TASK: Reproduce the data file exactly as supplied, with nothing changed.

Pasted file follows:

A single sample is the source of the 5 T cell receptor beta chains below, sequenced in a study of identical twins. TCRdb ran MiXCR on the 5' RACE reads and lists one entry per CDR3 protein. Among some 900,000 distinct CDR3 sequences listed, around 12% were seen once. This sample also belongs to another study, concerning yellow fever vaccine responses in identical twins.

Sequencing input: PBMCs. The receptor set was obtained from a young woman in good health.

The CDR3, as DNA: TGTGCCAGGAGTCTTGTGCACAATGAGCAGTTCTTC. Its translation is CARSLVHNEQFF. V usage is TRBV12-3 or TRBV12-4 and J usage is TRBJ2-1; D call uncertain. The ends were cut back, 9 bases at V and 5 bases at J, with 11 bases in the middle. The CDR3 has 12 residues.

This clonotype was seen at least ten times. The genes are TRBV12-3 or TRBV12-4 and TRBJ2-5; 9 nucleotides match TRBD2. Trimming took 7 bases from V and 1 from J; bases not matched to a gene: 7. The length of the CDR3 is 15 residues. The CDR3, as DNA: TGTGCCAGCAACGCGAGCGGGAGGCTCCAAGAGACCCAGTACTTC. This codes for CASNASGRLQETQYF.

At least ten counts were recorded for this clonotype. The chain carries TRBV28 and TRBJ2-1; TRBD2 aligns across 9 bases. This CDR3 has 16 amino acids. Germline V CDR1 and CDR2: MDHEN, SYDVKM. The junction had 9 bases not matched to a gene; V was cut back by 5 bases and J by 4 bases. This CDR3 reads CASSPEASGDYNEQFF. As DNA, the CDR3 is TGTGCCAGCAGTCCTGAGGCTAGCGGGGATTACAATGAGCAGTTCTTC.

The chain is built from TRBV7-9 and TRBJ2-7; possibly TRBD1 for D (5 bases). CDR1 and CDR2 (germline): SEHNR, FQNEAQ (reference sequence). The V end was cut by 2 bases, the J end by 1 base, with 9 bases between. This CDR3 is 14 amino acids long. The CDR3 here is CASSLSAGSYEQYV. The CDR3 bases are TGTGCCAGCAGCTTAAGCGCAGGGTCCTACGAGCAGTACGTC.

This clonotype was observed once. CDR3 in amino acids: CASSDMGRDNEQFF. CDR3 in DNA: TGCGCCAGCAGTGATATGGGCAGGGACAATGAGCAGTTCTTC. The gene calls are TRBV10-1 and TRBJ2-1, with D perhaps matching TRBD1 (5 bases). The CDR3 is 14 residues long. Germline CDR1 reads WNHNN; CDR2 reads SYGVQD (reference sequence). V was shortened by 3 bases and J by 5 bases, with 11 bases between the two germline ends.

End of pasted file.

A single sample is the source of the 5 T cell receptor beta chains below, sequenced in a study of identical twins. TCRdb ran MiXCR on the 5' RACE reads and lists one entry per CDR3 protein. Among some 900,000 distinct CDR3 sequences listed, around 12% were seen once. This sample also belongs to another study, concerning yellow fever vaccine responses in identical twins.

Sequencing input: PBMCs. The receptor set was obtained from a young woman in good health.

The CDR3, as DNA: TGTGCCAGGAGTCTTGTGCACAATGAGCAGTTCTTC. Its translation is CARSLVHNEQFF. V usage is TRBV12-3 or TRBV12-4 and J usage is TRBJ2-1; D call uncertain. The ends were cut back, 9 bases at V and 5 bases at J, with 11 bases in the middle. The CDR3 has 12 residues.

This clonotype was seen at least ten times. The genes are TRBV12-3 or TRBV12-4 and TRBJ2-5; 9 nucleotides match TRBD2. Trimming took 7 bases from V and 1 from J; bases not matched to a gene: 7. The length of the CDR3 is 15 residues. The CDR3, as DNA: TGTGCCAGCAACGCGAGCGGGAGGCTCCAAGAGACCCAGTACTTC. This codes for CASNASGRLQETQYF.

At least ten counts were recorded for this clonotype. The chain carries TRBV28 and TRBJ2-1; TRBD2 aligns across 9 bases. This CDR3 has 16 amino acids. Germline V CDR1 and CDR2: MDHEN, SYDVKM. The junction had 9 bases not matched to a gene; V was cut back by 5 bases and J by 4 bases. This CDR3 reads CASSPEASGDYNEQFF. As DNA, the CDR3 is TGTGCCAGCAGTCCTGAGGCTAGCGGGGATTACAATGAGCAGTTCTTC.

The chain is built from TRBV7-9 and TRBJ2-7; possibly TRBD1 for D (5 bases). CDR1 and CDR2 (germline): SEHNR, FQNEAQ (reference sequence). The V end was cut by 2 bases, the J end by 1 base, with 9 bases between. This CDR3 is 14 amino acids long. The CDR3 here is CASSLSAGSYEQYV. The CDR3 bases are TGTGCCAGCAGCTTAAGCGCAGGGTCCTACGAGCAGTACGTC.

This clonotype was observed once. CDR3 in amino acids: CASSDMGRDNEQFF. CDR3 in DNA: TGCGCCAGCAGTGATATGGGCAGGGACAATGAGCAGTTCTTC. The gene calls are TRBV10-1 and TRBJ2-1, with D perhaps matching TRBD1 (5 bases). The CDR3 is 14 residues long. Germline CDR1 reads WNHNN; CDR2 reads SYGVQD (reference sequence). V was shortened by 3 bases and J by 5 bases, with 11 bases between the two germline ends.